I used to respect Vice as a publication and will now avoid reading articles on your website or your other documentaries. I can't believe you guys are peddling this excuse for an article. I mean jesus, isn't it somewhat offensive in concept to call people racists without evidence? I'm a white guy, and I'm on a forum with other predominantly white guys and people are talking primarily about the politics of today. There simply isn't racial overtones, or white supremacy being peddled or any such xenophobia. Just because people are talking about political issues like immigration, refugees, employment, etc. etc, does NOT make them xenophobic or racist.
In a matter of 50 years, we've gone from a country that it was OK to make racial comments to a country where accusing people of racism flows like water from a faucet. No real evidence, just stereotyping groups of people in the name of justice. Why is it OK to label white people as racist, in these settings, with little to no context? How is this OK?
You guys should be ashamed of yourselves for publishing this junk. Who the heck is in charge over there?
What a joke. I'll be sharing w/my other "white racist friends" (terms used sparingly) that your editorial team has the same standards of rolling stone when investigating and vetting stories before publishing. I mean, hey, fake rape stories and fake xenophobia stories are OK as long as they get clicks right?
Thank you for writing in.
Here's what I found on 4chan's political message board (/pol/) at the time I read your email. As I'm sure you know, 4chan deletes its posts once they reach a certain threshold, so you probably won't find these messages there by the time you read my email, though I'm sure you'll find something similar.
An image of Donald Trump burning Hillary Clinton alive:
An image comparing the domestication of dogs to differences between black people and white people:
An image of Hillary Clinton being walked to a guillotine:
An image suggesting that the Jews (represented by the anti-Semitic caricature here) manipulate the media against Donald Trump:
There's also a gif I saved but don't have the stomach to send you of Pepe the Frog in his Trumpian form raping Clinton.
You say that 4chan simply doesn't display racial overtones, white supremacy, or xenophobia. I knew that I would find all of the above on any day I visit /pol/, and I did.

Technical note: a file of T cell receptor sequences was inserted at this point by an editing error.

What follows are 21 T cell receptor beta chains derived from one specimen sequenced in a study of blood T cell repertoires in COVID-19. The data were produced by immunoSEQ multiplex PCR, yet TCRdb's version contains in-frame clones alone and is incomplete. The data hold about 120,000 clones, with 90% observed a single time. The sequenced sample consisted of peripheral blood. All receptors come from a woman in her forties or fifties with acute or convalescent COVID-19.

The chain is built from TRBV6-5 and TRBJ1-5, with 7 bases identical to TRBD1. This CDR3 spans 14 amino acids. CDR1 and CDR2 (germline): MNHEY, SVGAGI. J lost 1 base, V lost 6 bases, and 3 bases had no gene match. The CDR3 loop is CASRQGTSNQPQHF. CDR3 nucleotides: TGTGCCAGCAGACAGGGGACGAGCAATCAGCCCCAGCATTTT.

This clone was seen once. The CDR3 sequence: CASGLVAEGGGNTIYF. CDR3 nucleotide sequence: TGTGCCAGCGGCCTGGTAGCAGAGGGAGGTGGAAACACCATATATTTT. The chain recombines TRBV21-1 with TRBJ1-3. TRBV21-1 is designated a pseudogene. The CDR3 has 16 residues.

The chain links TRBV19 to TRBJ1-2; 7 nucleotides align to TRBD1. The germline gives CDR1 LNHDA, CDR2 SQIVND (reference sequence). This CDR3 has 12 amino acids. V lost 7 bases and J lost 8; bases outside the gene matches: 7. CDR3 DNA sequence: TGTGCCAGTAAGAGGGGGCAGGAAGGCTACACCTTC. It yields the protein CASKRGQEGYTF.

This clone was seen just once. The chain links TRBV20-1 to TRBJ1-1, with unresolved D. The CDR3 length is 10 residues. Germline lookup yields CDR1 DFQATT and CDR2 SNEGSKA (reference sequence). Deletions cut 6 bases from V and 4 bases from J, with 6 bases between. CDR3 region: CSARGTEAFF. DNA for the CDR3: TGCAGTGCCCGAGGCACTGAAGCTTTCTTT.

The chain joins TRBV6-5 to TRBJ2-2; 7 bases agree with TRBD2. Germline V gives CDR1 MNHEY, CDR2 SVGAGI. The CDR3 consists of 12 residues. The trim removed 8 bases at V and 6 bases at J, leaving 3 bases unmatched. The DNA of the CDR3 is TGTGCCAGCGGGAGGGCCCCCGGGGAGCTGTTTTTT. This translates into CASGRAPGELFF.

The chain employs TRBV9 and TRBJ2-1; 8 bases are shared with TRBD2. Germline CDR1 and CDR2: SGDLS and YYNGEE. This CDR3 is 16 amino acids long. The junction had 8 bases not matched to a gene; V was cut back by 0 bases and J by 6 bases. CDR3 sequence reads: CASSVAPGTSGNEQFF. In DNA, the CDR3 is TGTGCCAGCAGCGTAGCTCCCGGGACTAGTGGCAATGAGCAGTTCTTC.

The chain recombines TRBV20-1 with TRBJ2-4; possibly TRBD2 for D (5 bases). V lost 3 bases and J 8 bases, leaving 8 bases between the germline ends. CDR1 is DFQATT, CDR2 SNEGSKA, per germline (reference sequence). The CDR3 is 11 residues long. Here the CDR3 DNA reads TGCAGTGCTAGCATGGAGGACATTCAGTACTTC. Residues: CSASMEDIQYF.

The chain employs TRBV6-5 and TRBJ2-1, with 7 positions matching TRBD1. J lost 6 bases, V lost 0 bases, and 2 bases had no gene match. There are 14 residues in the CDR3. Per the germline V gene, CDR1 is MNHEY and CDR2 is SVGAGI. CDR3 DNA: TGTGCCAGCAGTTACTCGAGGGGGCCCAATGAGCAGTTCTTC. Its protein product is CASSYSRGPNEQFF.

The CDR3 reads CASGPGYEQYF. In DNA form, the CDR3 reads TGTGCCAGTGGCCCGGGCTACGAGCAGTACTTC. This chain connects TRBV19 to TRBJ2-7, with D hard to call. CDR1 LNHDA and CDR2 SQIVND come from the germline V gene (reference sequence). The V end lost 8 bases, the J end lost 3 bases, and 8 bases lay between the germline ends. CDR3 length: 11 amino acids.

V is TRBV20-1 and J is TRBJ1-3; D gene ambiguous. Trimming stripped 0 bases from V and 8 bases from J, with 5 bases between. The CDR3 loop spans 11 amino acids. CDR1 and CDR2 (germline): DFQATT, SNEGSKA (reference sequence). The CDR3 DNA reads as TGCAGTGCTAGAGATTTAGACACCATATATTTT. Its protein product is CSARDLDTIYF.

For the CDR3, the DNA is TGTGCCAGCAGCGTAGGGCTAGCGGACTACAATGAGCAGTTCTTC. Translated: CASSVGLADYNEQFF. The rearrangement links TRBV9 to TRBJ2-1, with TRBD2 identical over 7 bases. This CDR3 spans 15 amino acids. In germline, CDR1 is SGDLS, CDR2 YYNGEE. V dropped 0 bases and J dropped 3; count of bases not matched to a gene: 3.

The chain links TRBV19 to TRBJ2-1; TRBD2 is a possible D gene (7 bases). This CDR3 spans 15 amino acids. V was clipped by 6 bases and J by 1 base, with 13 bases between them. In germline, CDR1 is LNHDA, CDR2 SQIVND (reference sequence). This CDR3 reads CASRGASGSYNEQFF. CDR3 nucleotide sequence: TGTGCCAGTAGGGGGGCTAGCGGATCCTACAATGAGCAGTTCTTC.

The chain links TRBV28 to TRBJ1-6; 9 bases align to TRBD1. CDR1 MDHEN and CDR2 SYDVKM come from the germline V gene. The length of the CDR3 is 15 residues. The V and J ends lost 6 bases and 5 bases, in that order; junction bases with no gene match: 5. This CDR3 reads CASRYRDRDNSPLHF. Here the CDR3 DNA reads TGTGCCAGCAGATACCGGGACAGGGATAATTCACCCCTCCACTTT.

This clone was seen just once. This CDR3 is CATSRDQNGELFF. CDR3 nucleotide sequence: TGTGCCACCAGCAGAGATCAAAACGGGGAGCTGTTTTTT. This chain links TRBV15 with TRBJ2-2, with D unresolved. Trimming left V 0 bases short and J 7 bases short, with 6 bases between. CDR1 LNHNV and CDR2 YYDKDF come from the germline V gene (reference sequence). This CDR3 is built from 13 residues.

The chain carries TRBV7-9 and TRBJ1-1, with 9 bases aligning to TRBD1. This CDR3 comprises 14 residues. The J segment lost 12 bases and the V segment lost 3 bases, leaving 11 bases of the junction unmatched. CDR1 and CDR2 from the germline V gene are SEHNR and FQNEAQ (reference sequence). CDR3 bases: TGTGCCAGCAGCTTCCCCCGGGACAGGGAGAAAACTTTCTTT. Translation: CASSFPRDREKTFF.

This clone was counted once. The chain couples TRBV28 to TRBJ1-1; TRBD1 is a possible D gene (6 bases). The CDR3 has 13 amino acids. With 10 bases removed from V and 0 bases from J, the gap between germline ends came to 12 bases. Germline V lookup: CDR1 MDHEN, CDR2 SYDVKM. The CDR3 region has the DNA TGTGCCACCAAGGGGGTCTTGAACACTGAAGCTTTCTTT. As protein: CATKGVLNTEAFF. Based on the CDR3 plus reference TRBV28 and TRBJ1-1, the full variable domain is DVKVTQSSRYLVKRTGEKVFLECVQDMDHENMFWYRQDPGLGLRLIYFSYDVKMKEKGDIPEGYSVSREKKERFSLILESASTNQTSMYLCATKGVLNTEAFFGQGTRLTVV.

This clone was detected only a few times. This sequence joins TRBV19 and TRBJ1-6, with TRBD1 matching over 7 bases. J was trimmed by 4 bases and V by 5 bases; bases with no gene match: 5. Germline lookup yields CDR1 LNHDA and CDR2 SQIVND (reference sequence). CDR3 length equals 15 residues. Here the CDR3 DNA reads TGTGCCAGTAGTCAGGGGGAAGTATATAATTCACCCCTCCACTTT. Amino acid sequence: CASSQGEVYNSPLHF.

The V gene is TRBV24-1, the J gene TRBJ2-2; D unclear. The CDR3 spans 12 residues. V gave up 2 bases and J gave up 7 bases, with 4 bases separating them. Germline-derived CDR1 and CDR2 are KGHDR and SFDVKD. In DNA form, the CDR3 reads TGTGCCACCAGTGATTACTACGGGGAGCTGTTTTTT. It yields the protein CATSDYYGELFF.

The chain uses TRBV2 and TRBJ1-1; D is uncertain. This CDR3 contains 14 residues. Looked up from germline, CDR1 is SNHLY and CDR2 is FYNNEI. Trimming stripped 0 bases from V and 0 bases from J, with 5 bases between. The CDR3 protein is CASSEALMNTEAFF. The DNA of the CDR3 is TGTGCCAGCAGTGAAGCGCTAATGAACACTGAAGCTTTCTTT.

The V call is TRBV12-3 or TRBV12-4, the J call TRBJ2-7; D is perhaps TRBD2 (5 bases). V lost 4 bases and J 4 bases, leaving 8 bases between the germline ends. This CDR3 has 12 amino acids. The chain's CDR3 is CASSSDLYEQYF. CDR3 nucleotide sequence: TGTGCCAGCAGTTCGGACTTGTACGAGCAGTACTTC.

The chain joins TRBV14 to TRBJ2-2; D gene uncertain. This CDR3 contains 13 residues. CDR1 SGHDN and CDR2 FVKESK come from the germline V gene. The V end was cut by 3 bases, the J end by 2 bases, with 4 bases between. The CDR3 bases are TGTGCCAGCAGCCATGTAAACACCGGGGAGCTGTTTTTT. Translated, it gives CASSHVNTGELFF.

Is anyone who visits or posts to 4chan and /pol/ specifically racist? No. Not everyone is posting this kind of thing and I'm sure that many of the people who do post these images will insist that they are just a joke.
But as Whitney wrote in the article:
"Of course, whether extremism is sincere or—as in the case of Pepe, a frog meme conscripted into the alt-right's cause—presented as some kind of joke, it is still extremism; as my co-author Ryan Milner and I argue of Pepe's emergent bigotry, that is the message being communicated, and so that is the message, period."
I can speak to this as far as the last image goes, and anti-Semitic messages on 4chan in general. The same type of images were used to dehumanize Jews in Europe, to the point where it was socially acceptable to segregate and then murder them by the millions. My grandmother was born and raised in Poland, and many of the family members she grew up with were murdered in the camps.
I don't know the intention of the poster, but to me it's impossible to take the cartoon as anything but an anti-Semitic insult and threat. It is not funny to me, and I'm sure the other images here aren't funny to women, African-Americans, or any of the other groups that are consistently derided on 4chan.
Frequenting 4chan doesn't make you racist. Defending this behavior does.
Emanuel Maiberg, Motherboard weekend editor
Editor's note: The author of the email about the 4chan article asked that his name not be included here since it's "embarrassing" and it could damage his career "to even publically discuss race-related issues." He also sent two follow-up emails saying that it doesn't make him racist to defend someone's right to free speech, that the article in question wasn't real journalism, and that Motherboard should instead focus on reporting on Hillary Clinton, who "is outright murdering black leaders in Africa" (referring to Muammar Gaddafi in Libya).